• To encourage students to acquire and reflect on the critical vocabulary necessary to explain and contextualise the works of modernist writers;
• To engage philosophically and theoretically with the different ways in which modernist texts explore questions of literary influence, intertextuality, and tradition;
• To familiarise students with important critical and theoretical debates and controversies within the field of modernist studies;
• To encourage reflection on the definition of modernism and especially on the relationship between canonical and marginal modernism;
• To prepare students for the advanced study of modernist texts at MA level.

Learning outcomes

By the end of this course students will be able to:
• Identify the key formal and thematic concerns of modernist writing;
• Be able to engage competently with sections from the Divine Comedy (in translation);
• Be able to reflect on the challenges posed by different translations;
• Be able to engage with debates about influence, intertextuality, and tradition;
• Appreciate the variety of ‘modernisms’ grouped under the catch-all term ‘modernism’;
• Analyse and explain the distinctive formal properties of modernist literary texts.


Week 1 (week beginning September 23rd):

Dante – a very brief introduction


Week 2 (week beginning September 30th):

Dante and Modernism – an overview


Week 3 and 4 (weeks beginning October 7th and 14th):

Eliot and Pound as ‘forgers’


Week 5 and 7 (October 21st and November 4th) [NB week 6 is reading week]:

Stephen Dedalus’s ‘refrigerating apparatus’ (James Joyce’s A Portrait of the Artist as a Young Man)


Week 8 and 9 (November 11th and 18th):

Beckett’s Belaqua and other lazy types


Week 10 and 11 (November 29th and 30th and December 6th and 7th):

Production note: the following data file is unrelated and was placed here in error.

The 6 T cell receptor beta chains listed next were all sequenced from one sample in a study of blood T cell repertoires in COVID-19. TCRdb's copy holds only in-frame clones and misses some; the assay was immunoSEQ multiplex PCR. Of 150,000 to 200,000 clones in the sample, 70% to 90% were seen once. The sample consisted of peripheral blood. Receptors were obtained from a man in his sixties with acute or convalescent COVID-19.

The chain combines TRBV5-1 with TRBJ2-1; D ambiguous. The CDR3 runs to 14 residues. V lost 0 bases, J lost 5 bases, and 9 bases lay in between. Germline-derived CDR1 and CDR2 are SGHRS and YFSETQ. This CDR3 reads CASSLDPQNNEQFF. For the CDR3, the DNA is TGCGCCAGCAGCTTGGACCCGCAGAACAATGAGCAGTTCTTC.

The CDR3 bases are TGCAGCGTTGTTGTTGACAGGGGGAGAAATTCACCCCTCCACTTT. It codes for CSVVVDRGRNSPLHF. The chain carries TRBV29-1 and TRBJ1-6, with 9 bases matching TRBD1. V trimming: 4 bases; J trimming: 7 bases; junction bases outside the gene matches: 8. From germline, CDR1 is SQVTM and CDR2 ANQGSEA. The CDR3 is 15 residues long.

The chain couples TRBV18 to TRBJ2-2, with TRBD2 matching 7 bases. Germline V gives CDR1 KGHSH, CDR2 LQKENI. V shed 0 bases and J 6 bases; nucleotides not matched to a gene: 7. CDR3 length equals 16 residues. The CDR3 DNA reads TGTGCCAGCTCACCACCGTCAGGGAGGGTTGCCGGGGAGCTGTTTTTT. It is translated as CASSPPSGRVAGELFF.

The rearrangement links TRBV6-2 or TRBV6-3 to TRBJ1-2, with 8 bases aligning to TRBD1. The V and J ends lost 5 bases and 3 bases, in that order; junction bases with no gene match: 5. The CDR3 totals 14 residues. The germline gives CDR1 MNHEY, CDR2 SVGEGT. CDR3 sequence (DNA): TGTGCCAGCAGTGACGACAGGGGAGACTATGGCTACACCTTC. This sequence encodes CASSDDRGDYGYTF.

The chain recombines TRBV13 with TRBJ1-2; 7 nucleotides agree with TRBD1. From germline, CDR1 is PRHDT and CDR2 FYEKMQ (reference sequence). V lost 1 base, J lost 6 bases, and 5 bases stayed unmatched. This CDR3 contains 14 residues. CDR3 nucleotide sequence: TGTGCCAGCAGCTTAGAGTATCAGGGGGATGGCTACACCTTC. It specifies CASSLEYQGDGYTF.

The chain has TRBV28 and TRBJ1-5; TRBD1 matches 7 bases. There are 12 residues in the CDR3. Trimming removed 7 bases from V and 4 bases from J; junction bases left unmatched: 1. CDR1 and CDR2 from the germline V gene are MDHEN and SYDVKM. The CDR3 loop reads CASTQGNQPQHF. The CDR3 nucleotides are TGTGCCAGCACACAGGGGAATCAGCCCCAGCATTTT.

Dante in Dorothy Richardson’s Interim: a lesson in political economy


Week 12 (December 13th and 14th):

On not knowing Dante: Virginia Woolf’s The Years


Teaching and learning methods

1 hour lecture and 2 hours seminars per week

Knowledge and understanding

• A good knowledge of sections of The Divine Comedy in translation;
• A good knowledge of key authors in modernism;
• A good understanding of the complex ways in which we can think of literary tradition, influence, and authority;
• A good understanding of the complexities of working with texts in translation. 

Intellectual skills

By the end of this course students will be able to:
• Close read complex modernist texts and key sections from the Comedy in translation;
• Compare radically different aesthetics;
• Think about how such comparisons can be made;
• Think about literary and critical authority, including questions of literary value.

Practical skills

By the end of this course students will be able to:

• Close read;
• Contextualise and historicise;
• Achieve a familiarity with literature in translation;
• Achieve an historical understanding of key aesthetic problems.

Transferable skills and personal qualities

By the end of this course students will be able to demonstrate:

  • The ability to interpret texts patiently and rigorously;